Much to the delight of those that follow the beloved Nintendo science-fiction property, Metroid: Samus Returns is being praised as a wonderful return to form for the franchise. Our review of Samus Returns pointed to the newest entry’s laser focus on enhancing longstanding qualities of the exploration-heavy platforming series, and the man playing a large role in the quality of the final product was none other than franchise co-creator Yoshio Sakamoto.

I was recently given the opportunity to interview the aforementioned Metroid co-creator/Samus Returns producer, learning more about his latest title and the future of the series in the process. Those eager to see the interview can check it out below:

GR: Were there other studios considered to develop Metroid: Samus Returns before deciding on MercurySteam? Were there other studios considered to develop Metroid: Samus Returns before deciding on MercurySteam?

“When I was first thinking about creating a remake of Metroid II for the 3DS, I heard there was a Spanish developer called MercurySteam that wanted to try remaking [the Gameboy Advance title] Metroid Fusion. Hearing their name reminded me they were the ones who had recently made a Castlevania game, and that sparked my interest. When I sat down and played their 3DS title Castlevania: Lords of Shadow – Mirror of Fate, I could tell they were a developer with real skills and a good design sensibility, and decided to go to Spain to talk things over with them. During that visit to MercurySteam, I saw firsthand the sincerity they bring to the task of game development. Their respect for and understanding of Metroid was also clear, and so we decided to start creating a prototype. I suppose that’s part of the reason we never really considered working with another developer.”


GR: Why did you decide to keep Metroid: Samus Returns as a side-scrolling game rather than reboot it as a first-person shooter?

I’ve never been a producer for the Metroid Prime games, and by this point it’s sort of understood that I’ll leave the first-person shooter entries in the series to other producers. But even aside from that, I’d always thought a remake of Metroid II like Samus Returns would best be done as a 2D side-scroller, and I’ve never really doubted that.”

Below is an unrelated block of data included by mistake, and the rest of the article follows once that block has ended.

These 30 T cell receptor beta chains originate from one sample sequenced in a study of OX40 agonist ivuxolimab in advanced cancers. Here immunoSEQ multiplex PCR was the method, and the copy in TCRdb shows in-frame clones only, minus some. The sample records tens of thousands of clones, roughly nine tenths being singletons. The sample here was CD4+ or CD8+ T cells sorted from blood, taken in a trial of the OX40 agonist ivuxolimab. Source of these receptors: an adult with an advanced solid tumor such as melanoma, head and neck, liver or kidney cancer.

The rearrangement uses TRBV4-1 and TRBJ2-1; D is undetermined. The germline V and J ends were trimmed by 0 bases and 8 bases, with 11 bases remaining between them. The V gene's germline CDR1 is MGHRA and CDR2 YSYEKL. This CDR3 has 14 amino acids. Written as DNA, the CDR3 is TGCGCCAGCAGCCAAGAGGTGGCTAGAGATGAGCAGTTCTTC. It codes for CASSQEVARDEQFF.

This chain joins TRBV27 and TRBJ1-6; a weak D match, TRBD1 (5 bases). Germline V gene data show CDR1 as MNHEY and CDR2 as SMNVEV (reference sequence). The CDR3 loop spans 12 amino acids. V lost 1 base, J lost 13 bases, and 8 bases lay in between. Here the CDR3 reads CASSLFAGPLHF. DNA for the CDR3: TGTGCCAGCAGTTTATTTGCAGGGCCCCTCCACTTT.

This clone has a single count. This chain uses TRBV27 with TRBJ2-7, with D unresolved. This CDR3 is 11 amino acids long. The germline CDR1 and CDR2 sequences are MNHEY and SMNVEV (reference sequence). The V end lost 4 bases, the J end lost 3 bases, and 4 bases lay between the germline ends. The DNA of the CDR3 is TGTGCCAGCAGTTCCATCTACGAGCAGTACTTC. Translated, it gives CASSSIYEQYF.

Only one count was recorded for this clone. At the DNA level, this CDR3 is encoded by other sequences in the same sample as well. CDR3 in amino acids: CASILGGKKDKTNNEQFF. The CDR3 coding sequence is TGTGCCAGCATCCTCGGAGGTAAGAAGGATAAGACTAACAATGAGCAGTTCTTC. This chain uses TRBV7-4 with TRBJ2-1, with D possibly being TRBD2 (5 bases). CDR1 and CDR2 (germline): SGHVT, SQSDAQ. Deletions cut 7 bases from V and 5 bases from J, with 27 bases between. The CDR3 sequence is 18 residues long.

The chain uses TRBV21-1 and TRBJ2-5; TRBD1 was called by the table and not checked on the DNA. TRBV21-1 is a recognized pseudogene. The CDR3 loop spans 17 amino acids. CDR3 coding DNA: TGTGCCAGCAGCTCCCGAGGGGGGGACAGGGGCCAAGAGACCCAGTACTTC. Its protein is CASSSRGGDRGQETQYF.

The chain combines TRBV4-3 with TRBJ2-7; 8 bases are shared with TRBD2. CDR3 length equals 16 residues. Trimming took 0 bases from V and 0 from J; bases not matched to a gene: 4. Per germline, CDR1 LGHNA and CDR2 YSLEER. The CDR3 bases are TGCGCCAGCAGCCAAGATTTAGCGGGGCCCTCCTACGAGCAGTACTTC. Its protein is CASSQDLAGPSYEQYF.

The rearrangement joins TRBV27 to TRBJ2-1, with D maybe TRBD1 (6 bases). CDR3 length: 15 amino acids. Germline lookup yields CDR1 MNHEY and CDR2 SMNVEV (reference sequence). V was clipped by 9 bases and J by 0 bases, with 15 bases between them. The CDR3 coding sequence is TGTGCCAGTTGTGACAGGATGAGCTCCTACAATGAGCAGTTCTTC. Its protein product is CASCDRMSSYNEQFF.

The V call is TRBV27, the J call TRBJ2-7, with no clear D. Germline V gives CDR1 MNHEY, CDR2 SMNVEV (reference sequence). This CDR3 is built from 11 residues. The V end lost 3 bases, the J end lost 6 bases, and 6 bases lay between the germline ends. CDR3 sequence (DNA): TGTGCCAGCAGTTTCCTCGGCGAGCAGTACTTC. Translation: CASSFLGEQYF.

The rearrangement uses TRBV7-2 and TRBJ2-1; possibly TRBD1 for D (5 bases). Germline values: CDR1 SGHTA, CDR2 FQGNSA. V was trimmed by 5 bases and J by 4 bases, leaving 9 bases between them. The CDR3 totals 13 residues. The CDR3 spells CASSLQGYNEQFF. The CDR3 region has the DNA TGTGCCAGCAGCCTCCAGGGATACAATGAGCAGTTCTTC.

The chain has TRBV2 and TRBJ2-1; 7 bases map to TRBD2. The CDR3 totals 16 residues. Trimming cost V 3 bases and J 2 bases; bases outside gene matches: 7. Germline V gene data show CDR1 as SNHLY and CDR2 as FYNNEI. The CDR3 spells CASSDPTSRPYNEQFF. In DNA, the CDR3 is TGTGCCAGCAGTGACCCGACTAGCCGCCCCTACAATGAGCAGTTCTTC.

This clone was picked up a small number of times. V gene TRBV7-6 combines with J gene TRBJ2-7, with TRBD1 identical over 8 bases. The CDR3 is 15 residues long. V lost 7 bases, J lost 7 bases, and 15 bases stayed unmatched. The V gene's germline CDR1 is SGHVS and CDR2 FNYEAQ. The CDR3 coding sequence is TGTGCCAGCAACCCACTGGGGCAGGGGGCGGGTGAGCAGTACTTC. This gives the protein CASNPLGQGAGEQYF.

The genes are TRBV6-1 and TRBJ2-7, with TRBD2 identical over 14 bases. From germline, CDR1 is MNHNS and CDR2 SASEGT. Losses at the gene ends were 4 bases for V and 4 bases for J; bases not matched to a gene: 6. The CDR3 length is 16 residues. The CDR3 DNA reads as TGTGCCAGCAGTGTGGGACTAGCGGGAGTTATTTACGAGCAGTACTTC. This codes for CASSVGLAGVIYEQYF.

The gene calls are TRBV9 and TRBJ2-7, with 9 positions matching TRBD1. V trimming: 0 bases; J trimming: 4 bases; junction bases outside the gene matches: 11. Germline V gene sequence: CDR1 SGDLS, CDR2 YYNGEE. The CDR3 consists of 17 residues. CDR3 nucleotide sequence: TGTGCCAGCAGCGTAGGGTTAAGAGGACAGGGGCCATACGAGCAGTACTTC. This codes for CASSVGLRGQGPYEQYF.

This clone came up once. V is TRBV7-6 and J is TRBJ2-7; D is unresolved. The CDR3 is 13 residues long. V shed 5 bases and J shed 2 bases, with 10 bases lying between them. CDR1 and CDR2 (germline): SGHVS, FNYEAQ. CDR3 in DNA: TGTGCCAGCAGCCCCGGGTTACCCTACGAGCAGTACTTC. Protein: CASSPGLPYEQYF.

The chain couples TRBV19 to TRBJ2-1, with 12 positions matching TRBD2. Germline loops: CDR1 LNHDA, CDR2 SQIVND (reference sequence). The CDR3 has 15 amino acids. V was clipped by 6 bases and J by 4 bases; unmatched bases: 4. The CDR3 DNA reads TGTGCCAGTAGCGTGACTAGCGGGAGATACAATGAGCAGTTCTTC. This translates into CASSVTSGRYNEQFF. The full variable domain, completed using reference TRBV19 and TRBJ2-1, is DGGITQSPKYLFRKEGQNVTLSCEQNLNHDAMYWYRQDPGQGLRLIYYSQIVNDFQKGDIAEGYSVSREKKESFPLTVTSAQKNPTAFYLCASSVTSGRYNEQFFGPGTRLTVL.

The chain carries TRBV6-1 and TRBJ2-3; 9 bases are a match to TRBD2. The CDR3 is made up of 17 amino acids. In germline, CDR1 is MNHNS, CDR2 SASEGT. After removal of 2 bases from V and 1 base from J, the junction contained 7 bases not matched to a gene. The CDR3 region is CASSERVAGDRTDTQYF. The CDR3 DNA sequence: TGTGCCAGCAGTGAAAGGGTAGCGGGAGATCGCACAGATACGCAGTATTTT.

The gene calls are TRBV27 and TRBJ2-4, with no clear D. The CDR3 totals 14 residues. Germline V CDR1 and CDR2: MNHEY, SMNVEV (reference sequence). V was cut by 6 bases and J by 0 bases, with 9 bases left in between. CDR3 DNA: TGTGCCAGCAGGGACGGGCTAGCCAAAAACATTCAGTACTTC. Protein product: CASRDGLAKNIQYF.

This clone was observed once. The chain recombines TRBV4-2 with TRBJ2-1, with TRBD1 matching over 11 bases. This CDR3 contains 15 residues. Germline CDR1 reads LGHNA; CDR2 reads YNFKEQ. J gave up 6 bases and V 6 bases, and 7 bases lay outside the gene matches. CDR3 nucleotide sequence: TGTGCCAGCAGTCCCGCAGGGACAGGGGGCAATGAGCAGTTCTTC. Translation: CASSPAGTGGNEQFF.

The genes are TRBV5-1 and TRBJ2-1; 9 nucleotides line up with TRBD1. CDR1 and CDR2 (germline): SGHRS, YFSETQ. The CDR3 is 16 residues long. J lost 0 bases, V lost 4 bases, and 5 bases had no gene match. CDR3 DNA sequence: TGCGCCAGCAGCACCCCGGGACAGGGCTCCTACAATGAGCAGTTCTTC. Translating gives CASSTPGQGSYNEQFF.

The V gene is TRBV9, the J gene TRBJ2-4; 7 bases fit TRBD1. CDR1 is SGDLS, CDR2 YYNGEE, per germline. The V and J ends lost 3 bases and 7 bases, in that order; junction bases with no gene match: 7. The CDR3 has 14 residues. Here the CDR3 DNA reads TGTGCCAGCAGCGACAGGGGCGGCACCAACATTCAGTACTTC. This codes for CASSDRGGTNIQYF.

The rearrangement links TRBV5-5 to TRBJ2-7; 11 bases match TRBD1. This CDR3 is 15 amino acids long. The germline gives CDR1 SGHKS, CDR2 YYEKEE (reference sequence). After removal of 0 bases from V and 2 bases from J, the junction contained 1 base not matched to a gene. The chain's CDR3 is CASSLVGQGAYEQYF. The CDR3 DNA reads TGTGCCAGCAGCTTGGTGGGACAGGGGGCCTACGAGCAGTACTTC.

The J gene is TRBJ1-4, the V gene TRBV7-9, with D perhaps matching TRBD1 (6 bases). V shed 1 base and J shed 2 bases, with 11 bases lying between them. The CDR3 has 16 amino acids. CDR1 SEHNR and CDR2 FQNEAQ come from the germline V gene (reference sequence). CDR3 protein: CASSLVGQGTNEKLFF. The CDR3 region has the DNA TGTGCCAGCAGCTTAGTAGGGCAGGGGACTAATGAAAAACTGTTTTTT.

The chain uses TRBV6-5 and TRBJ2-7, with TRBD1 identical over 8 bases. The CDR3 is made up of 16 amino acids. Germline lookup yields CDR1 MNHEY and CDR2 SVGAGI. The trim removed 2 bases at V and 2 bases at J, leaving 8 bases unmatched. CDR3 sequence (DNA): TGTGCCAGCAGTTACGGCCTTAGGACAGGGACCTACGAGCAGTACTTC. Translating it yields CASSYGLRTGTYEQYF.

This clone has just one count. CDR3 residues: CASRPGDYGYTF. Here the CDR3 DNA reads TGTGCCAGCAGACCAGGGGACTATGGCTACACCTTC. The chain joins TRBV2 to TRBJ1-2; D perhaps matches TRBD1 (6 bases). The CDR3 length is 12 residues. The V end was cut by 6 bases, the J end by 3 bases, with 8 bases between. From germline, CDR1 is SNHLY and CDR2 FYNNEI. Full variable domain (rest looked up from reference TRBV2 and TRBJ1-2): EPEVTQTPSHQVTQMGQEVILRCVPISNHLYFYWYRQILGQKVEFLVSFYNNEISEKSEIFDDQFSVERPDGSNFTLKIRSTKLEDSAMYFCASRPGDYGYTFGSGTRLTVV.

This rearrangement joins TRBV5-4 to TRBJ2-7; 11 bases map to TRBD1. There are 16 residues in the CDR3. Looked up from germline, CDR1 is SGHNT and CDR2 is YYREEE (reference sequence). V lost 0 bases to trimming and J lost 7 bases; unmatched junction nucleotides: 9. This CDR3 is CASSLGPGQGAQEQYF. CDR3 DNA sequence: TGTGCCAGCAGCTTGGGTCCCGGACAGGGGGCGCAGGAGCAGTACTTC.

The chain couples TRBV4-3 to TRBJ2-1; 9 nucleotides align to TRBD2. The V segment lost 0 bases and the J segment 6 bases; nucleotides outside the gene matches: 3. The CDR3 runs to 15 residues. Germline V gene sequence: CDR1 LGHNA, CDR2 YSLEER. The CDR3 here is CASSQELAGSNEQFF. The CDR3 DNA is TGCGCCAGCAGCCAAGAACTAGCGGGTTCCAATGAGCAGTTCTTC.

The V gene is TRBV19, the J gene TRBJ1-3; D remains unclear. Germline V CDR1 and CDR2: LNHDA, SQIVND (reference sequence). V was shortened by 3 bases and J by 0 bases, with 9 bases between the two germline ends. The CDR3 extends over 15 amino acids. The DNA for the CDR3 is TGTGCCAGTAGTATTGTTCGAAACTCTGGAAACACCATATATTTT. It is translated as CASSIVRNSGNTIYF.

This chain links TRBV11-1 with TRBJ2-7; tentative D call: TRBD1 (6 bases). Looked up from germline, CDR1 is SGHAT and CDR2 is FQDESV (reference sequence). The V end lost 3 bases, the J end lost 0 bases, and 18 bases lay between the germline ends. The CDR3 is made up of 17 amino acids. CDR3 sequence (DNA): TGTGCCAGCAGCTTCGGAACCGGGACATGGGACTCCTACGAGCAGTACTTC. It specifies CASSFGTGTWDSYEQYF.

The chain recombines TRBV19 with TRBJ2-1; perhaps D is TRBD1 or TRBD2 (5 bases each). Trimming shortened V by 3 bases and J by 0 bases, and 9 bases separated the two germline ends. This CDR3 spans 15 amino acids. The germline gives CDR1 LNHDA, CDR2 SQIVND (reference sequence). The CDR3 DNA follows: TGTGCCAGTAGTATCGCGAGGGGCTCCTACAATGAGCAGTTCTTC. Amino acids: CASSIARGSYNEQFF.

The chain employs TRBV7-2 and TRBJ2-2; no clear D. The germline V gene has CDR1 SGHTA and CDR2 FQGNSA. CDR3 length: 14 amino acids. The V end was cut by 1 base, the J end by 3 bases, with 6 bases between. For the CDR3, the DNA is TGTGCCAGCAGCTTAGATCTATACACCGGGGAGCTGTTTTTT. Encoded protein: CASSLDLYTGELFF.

GR: Are there any plans to continue making side-scrolling Metroid games in the future or is this just a one-off deal?

“Personally, I’m constantly exploring the possibilities and the future of the Metroid series, and part of that means not imposing any limits on ourselves when it comes to game design or hardware platforms.”

GR: Why did the team opt to bring the game to 3DS rather than the Nintendo Switch?

One of the themes we chose to stick with this time was utilizing both 3D visuals and a dual screen setup. In fact, I’d been interested in creating a Metroid title that allowed you display the map constantly on a second screen and interact with the elements of the UI by touching them since the time of the original DS. The 3DS made the 3D visuals possible of course, and the more powerful hardware allows for a higher fidelity experience—both are reasons we felt this was the right choice.”

GR: Why did you decide to revisit Metroid II and not the original Metroid that debuted on NES or even Super Metroid on SNES? Is it because the story of Metroid II holds more relevance to future installments like Metroid Prime 4?

Metroid II was released more than 20 years ago, and it chronicles the first meeting between Samus and the Baby Metroid. That event is crucial to the story of the series, and I’ve thought for some time that the best way to retell that tale for a new audience of gamers would be via a remake.”

GR: Would you personally like to remaster/re-imagine other Metroid titles in a similar way?

“It really depends on the reasons you have for undertaking such a challenge, whether there’s a need for it, and your own motivation, but at the moment I have no plans for another remake. I think we need to spend time considering whether fans are only wanting remakes going forward, and what that might mean.”

metroid samus returns no more remakes

GR: The producer behind the animated Castlevania series, Adi Shankar, stated that he’d love to take on a mature Metroid animated series next. Would you have any interest in seeing this happen with Metroid or is a mature take a little too violent for the property?

It’s an honor to hear of that sort of interest, but when it comes to expanding the Metroid franchise beyond the medium of games, I feel the position I’m in now doesn’t make me the best person to tell that tale.”

GR: A lot of fans would love to see a live-action Metroid movie. Do you think this is a possibility and if so then who would you like to see direct it?

“As I mentioned above, I don’t feel I’m in the best position to tell the tale of Metroid when it comes to expanding the franchise beyond the province of games.”

Metroid: Samus Returns is available now, exclusively on Nintendo 2DS and Nintendo 3DS handhelds.